The bodies of the two Filipino fishermen who died in a collision with a Condor ferry last month have been released for repatriation after inquests into their deaths were opened this morning.
Deputy Viscount Mark Harris, the presiding coroner, explained that the purpose of the hearing was to formally release the bodies of Larry Simyunn and Jervis Baligat to allow applications for repatriation and funeral arrangements to be made.
At the conclusion of the hearing, he adjourned the inquests until a later date to allow further investigations to take place.
Two separate areas of work into the fatal incident involving the L'Ecume II – which sank after colliding with Condor's Commodore Goodwill freight ship off Jersey's west coast around 05:30 on Thursday 8 December – are still ongoing.
This involves maritime safety investigation which will determine the facts of the collision and what lessons can be learned, as well as an independent investigation to determine whether any criminal charges should be brought as a result.
Pictured: The L'Ecume II trawler. (Rob Currie)
It was confirmed yesterday that Andy Shearwood, a former Detective Chief Inspector with Thames Valley Police, was appointed as the Senior Investigating Officer for the latter independent investigation – known as 'Operation Nectar'.
At this morning’s inquest, senior identification manager Chief Inspector Chris Beechey said that established, internationally-agreed disaster victim identification (DVI) procedures had been followed in order to identify the bodies of the two fishermen.
He explained that DVI procedures require victims to be identified using one primary method of identification – DNA, fingerprints, or dental records – which is then backed up using secondary identification evidence.
Chief Inspector Beechey said that, for both Mr Simyunn and Mr Baligat, positive fingerprint identifications were used as the primary method of identification as the “quickest and most available method at the time”.
Secondary identification evidence gained through family liaison officers was then used to confirm the identifications.
Pictured: Jervis Baligat, Mick Michieli and Larry Simyunn were all aboard the L'Ecume II when it sank.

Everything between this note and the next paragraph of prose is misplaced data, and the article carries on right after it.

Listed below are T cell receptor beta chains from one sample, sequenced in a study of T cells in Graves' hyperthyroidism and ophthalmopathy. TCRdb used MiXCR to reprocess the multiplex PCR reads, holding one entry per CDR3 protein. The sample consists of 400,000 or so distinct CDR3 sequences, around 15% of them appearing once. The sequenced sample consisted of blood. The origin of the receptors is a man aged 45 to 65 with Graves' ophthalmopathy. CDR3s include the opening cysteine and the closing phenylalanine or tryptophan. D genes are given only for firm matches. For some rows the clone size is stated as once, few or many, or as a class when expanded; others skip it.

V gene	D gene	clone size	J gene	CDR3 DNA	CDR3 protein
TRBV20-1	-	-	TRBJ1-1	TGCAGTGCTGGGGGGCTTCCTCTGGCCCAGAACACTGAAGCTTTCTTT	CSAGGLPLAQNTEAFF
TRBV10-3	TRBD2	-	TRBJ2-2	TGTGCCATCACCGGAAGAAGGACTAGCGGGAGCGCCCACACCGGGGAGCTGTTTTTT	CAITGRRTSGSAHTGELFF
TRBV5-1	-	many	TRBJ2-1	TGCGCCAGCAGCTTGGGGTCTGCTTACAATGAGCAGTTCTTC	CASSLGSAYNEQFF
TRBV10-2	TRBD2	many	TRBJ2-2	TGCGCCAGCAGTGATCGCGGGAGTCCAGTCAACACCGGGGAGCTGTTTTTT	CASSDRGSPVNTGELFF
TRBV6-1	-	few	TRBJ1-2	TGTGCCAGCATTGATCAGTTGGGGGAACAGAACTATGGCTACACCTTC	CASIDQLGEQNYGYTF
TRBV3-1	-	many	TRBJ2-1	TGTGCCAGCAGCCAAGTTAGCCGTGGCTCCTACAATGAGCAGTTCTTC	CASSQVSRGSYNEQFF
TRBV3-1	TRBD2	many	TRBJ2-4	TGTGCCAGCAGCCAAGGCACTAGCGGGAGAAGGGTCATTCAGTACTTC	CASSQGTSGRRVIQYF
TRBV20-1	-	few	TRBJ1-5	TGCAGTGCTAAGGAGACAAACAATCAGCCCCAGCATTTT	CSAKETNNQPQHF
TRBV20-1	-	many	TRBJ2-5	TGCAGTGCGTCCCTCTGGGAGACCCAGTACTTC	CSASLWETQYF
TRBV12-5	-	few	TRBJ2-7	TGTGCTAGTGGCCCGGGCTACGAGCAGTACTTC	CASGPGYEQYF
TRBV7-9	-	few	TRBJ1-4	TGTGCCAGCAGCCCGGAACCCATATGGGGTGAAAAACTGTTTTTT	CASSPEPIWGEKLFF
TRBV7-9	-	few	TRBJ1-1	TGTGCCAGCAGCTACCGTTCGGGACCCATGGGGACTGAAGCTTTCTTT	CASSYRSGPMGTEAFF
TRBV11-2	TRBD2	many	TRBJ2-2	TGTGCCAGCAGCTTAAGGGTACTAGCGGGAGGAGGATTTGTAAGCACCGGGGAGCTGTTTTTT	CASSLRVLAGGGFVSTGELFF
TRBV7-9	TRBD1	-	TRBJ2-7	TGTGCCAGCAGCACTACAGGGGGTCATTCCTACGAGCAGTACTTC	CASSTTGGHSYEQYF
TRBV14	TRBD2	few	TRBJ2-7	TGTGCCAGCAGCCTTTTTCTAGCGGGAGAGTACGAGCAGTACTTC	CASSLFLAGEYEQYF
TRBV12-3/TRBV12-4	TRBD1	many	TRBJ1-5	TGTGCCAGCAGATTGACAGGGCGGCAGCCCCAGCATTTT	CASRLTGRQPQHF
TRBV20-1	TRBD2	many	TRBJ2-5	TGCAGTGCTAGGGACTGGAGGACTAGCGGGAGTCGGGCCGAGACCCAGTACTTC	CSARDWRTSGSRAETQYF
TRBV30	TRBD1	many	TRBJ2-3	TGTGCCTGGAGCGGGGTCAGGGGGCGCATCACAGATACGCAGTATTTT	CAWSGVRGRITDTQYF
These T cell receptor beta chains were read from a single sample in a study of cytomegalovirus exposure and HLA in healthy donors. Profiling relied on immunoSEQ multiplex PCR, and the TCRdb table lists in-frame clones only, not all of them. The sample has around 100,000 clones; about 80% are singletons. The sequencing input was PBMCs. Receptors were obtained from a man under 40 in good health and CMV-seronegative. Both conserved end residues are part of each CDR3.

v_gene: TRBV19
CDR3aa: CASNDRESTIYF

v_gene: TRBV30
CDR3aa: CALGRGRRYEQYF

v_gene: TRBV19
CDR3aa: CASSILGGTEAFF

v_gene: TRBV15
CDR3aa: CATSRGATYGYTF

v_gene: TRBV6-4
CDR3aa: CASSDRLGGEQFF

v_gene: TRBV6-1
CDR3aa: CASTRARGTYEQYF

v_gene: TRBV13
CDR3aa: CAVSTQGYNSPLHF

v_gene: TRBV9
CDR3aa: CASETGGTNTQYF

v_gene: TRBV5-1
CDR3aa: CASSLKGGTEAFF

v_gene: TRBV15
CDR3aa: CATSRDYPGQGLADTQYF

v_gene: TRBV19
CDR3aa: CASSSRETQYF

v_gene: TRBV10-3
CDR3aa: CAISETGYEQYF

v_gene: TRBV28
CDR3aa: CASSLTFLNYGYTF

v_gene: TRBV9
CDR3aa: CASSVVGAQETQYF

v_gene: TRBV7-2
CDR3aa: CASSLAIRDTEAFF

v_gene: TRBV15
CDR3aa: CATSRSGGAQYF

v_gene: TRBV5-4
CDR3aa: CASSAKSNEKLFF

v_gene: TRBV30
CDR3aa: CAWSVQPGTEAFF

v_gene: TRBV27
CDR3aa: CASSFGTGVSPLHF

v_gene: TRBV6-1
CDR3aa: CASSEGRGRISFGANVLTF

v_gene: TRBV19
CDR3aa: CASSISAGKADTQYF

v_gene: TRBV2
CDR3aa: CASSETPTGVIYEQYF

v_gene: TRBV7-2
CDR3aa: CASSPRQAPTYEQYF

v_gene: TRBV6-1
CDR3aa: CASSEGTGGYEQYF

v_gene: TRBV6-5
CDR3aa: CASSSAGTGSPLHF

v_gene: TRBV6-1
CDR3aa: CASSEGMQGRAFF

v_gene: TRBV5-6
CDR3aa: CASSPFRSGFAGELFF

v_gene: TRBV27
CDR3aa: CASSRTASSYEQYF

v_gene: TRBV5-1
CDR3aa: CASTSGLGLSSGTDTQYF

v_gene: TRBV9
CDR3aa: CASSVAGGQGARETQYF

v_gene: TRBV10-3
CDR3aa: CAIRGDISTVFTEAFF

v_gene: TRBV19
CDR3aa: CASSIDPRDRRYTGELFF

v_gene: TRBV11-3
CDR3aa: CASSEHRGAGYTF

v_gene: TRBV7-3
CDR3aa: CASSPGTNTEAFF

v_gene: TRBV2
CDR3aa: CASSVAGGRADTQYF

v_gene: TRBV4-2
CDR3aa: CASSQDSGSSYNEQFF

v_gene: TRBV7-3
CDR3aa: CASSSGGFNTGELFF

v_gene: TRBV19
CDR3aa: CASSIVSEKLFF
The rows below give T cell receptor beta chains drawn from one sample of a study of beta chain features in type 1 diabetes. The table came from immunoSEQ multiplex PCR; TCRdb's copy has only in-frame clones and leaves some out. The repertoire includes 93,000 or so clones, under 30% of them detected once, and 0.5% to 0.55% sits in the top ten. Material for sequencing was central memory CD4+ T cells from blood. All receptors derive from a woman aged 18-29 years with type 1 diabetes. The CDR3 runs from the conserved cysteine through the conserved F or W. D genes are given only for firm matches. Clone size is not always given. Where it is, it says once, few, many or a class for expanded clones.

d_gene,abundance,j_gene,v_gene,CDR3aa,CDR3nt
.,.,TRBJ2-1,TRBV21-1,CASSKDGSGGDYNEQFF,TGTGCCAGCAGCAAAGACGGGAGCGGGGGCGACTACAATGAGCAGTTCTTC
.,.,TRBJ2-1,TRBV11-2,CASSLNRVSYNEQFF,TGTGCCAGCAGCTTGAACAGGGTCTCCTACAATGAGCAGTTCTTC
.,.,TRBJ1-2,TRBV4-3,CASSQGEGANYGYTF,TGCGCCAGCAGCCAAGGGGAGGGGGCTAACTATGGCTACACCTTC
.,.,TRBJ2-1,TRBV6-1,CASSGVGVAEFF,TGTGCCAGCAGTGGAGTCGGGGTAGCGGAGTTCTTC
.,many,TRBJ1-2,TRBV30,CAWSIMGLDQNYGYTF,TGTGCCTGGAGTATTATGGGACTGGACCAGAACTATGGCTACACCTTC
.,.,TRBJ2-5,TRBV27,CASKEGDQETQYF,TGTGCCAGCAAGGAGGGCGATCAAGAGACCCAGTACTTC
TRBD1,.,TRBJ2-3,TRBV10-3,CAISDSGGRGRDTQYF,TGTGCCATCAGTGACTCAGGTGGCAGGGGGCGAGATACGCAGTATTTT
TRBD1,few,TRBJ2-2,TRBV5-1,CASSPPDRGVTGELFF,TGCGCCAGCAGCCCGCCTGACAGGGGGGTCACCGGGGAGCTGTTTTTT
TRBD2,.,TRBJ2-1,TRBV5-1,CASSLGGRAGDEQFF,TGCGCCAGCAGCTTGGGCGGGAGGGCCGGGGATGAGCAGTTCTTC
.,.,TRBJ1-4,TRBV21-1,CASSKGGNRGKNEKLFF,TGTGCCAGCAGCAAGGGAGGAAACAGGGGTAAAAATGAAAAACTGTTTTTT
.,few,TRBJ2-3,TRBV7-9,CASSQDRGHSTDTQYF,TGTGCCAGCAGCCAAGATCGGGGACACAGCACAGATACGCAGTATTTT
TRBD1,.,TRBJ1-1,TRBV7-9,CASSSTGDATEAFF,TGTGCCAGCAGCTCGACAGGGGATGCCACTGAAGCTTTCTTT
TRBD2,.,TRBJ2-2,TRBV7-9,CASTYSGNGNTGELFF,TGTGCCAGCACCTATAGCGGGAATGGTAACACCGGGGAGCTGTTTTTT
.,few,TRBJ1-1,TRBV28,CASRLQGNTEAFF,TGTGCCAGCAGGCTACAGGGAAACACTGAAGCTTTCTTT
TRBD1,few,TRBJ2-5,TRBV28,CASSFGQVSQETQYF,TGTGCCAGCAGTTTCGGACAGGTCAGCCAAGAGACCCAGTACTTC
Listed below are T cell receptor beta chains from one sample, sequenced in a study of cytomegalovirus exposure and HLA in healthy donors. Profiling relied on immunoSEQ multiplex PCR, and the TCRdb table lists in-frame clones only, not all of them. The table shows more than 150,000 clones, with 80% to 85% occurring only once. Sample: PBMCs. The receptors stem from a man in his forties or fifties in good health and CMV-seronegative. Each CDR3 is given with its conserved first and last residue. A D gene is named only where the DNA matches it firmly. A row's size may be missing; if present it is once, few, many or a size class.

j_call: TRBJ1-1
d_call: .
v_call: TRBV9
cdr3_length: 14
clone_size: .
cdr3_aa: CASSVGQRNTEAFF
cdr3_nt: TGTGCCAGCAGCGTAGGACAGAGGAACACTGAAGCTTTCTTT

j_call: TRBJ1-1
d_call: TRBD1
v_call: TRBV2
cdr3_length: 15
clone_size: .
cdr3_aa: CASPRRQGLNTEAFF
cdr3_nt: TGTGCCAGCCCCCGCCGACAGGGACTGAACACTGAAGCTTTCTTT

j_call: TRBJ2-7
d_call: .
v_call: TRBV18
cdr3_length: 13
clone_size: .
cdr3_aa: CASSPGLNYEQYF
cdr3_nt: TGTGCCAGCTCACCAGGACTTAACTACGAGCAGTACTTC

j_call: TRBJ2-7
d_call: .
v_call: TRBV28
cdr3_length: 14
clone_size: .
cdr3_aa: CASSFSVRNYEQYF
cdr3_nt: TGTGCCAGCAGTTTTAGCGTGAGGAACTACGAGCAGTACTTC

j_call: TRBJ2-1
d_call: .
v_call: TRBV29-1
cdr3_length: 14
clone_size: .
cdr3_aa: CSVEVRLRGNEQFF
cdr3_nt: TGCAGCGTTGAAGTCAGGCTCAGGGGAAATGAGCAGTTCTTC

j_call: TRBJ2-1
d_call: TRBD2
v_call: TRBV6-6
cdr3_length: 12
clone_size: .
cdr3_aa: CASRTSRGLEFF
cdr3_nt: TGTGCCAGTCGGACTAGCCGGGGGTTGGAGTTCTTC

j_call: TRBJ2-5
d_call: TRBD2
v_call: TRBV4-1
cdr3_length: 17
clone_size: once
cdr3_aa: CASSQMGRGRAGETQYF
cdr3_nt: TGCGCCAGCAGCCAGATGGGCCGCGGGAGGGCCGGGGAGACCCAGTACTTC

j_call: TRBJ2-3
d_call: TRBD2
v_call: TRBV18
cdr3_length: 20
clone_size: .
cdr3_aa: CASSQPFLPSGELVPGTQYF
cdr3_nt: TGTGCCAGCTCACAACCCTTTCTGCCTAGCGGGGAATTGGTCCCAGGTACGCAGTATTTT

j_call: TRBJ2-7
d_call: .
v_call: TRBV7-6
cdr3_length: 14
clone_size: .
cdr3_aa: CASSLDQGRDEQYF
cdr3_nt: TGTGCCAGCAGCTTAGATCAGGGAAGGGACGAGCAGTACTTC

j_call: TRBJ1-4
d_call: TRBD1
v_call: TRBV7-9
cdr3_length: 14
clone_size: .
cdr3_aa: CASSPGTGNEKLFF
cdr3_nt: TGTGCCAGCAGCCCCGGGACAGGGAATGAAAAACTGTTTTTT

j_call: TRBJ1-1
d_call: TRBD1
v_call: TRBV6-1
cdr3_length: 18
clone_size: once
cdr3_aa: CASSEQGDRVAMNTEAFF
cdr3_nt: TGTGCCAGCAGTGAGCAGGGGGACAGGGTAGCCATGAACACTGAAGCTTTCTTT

Police Coroners Officer Samantha Rawlinson formally confirmed the identities of the two men at the inquest using documents such as birth certificates and passports.
She explained that, although the presumed date of death when the maritime collision occurred, life was not declared extinct until 15 December when the two bodies were brought ashore “due to the nature of the recovery operation”.
Post-mortem examinations were carried out on the 20 and 21 December 2022. Both causes of death remain undetermined, pending the results of laboratory investigations carried out by the pathologists.
The Deputy Viscount praised the “significant amount of work to recover the fishermen from the seabed where they were found”.
The search of the L’Ecume II trawler concluded last week without finding the body of the boat’s skipper, Michael ‘Mick’ Michieli.
However, the Government confirmed that an exclusion zone remains in place around the site of the collision off St. Ouen’s Bay to allow work to continue.
A fundraiser started by Mr Michieli's daughter, Rebecca, to raise money to support the families of Mr Baligat and Mr Simyunn and assist with their repatriation has now topped £104,000.
In this week's Bailiwick Podcast, Police Chief Robin Smith spoke about how the island has responded to the twin tragedies of L'Ecume II and the Pier Road explosion...
Find Bailiwick Podcasts in all your favourite pod places.
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